By: Donald Jones, P.Eng., retired nuclear industry engineer – 2013 October.
With nuclear new build in Ontario no longer part of the Ontario government’s Long-Term Energy Plan (LTEP), at least for the moment, there could be more unneeded expensive wind on the way (reference 1). With the refurbishment of Darlington starting in 2016 (reference 2) and continuing past 2020 when Pickering will close and Bruce A and B units will start their refurbishment there will be a shortfall in supply that will have to made up by new gas-fired generation. This new generation will be over and above the supply from the cancelled Oakville and Mississauga combined cycle gas turbine (CCGT) units that were relocated to property near Lennox and Lambton generating stations respectively. The additional gas-fired generation will produce greenhouse gas (GHG) emissions that will need additional wind generation, over the amount in the present LTEP, in an attempt to reduce these emissions – unlikely and alarmingly expensive (reference 3). The needed gas is increasingly coming from shale deposits fractured by large amounts of very high pressure water laced with special sand and toxic chemicals. This controversial frackgas has been said to have the same lifetime GHG emissions as coal. Even the GHG emissions from combustion of gas may not be all that much better than from burning coal (reference 3) because of operational flexibility differences, and increases in gas prices are inevitable. Flexible nuclear would not produce any GHGs and would provide price stability.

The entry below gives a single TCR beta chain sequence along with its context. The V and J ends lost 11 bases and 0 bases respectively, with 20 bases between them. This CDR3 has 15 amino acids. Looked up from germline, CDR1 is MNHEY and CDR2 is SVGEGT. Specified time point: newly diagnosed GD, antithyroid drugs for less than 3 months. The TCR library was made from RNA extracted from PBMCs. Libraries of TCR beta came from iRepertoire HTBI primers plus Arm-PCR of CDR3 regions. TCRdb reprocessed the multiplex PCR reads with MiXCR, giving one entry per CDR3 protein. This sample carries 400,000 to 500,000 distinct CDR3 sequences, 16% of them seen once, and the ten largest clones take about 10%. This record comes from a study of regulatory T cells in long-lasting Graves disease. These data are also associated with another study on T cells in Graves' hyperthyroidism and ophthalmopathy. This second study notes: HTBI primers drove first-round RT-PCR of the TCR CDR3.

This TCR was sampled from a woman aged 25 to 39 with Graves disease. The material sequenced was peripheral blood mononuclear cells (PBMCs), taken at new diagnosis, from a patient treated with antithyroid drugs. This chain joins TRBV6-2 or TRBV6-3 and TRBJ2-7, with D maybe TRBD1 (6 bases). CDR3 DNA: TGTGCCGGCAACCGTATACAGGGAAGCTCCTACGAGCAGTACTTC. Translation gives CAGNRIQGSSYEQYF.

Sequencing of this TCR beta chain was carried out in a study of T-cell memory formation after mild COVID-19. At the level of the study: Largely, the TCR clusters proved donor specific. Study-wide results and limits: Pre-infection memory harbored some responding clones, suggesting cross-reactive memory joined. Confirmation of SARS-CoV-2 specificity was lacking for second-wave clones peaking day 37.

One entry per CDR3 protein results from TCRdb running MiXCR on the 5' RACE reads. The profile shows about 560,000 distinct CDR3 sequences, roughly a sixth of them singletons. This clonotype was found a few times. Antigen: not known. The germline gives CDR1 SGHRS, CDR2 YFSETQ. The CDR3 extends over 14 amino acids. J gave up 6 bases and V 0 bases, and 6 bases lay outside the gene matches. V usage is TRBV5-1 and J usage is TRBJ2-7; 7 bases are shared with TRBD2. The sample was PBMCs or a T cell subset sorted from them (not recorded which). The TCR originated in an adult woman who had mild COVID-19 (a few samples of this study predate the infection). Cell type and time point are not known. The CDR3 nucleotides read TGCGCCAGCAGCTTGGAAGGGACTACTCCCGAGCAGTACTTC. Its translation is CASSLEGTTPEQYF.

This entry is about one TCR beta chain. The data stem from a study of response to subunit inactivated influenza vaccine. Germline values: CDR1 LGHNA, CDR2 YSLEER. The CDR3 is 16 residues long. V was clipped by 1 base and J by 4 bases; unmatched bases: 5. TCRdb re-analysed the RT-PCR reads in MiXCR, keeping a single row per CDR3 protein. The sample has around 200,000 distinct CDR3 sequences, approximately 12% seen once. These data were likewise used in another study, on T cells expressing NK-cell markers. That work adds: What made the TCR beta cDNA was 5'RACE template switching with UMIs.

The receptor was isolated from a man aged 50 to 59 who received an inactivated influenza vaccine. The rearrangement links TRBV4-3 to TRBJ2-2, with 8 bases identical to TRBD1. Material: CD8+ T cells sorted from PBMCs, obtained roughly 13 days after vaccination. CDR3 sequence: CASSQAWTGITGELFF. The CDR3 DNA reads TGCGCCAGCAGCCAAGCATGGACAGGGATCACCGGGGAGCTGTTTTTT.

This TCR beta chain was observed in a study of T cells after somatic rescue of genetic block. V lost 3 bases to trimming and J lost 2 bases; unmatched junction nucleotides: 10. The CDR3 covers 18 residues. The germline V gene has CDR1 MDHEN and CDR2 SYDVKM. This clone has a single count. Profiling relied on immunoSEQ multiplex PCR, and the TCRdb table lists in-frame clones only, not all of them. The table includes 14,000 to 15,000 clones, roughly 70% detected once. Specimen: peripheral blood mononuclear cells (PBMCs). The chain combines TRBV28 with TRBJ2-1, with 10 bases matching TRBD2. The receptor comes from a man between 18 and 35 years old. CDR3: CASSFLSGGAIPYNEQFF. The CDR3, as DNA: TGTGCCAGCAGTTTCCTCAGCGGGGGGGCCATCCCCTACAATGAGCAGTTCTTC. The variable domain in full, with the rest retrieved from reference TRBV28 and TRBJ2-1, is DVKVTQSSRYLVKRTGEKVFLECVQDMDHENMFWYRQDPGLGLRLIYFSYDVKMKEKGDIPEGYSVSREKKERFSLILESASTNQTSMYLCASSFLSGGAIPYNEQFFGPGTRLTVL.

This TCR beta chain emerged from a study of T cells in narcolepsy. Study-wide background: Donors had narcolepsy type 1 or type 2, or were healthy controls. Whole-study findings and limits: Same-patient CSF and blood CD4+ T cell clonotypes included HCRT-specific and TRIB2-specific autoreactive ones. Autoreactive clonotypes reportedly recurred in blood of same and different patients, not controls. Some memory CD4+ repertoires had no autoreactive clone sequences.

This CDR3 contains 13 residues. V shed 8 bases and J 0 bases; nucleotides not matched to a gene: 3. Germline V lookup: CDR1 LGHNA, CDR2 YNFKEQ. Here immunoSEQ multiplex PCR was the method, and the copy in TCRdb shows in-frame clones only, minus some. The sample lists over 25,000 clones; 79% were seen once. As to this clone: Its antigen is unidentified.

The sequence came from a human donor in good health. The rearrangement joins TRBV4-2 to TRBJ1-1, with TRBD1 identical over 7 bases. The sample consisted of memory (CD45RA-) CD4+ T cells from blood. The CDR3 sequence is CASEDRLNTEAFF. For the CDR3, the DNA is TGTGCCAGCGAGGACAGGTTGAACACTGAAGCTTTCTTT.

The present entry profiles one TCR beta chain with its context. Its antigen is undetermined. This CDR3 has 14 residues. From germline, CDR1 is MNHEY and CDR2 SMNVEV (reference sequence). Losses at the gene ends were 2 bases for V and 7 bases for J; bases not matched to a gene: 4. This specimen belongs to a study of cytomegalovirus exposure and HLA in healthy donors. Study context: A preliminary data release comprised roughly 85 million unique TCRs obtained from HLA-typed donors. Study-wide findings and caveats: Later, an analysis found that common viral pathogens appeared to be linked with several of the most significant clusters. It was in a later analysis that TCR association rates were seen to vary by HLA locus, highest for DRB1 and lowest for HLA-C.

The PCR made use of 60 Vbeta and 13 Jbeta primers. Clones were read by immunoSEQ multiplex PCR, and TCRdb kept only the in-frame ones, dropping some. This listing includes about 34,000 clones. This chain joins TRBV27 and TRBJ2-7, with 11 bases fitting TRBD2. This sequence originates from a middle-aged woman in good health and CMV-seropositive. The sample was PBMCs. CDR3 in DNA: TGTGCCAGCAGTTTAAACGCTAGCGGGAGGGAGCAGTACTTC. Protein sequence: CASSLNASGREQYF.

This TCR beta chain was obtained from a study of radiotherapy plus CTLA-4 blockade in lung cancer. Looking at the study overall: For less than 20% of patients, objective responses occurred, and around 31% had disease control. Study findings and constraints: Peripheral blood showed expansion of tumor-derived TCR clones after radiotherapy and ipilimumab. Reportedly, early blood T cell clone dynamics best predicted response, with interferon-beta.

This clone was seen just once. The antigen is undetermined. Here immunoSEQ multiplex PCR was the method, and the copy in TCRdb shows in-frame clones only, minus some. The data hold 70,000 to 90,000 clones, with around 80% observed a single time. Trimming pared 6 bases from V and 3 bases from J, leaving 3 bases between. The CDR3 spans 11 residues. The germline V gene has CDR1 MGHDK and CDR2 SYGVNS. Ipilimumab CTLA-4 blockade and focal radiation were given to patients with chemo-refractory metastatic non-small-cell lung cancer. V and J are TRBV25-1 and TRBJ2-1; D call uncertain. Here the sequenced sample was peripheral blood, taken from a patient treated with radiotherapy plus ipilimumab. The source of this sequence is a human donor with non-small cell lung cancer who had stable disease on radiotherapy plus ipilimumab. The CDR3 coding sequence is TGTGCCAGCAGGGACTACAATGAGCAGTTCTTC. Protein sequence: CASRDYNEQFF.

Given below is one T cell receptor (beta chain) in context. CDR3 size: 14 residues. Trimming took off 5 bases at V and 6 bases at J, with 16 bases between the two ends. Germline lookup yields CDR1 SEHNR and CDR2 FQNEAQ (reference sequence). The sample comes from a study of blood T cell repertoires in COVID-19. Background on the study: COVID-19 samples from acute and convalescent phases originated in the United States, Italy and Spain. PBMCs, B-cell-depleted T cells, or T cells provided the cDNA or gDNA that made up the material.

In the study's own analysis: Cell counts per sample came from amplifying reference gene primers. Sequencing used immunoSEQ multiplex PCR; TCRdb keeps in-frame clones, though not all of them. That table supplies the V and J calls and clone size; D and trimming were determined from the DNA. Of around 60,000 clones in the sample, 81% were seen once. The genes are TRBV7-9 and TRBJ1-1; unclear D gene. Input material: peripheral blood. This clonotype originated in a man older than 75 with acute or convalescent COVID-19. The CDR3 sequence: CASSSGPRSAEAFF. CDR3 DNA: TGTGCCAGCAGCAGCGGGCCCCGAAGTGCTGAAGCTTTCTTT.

After 2020 Pickering A and B will be closed. The two refurbished Pickering A units cannot run without Pickering B because of safety related electrical interconnections. Two Darlington units will be refurbished at the same time and likely at least two units from Bruce A and B. This means that about 6470 MW could be available from the operating nuclear units. On a hot summer peak demand day the Independent Electricity System Operator (IESO) credits hydro with around 6,000 MW for a reasonable amount of time. If there is 8,000 nameplate MW of wind by 2020 then, using the IESO capacity correction factor, we can credit wind with 1,120 MW on a peak summer day. Solar is a bit of an unknown. Even if we had around 2,000 nameplate MW by 2020 by the time the late afternoon peak rolls around this would drop, say we could credit around 200 MW. Gas and oil would be credited with 10,000 MW on a peak summer day (including the relocated Oakville and Mississauga CCGTs and Lennox). This gives a total supply of 23,790 MW. Read the rest of this entry »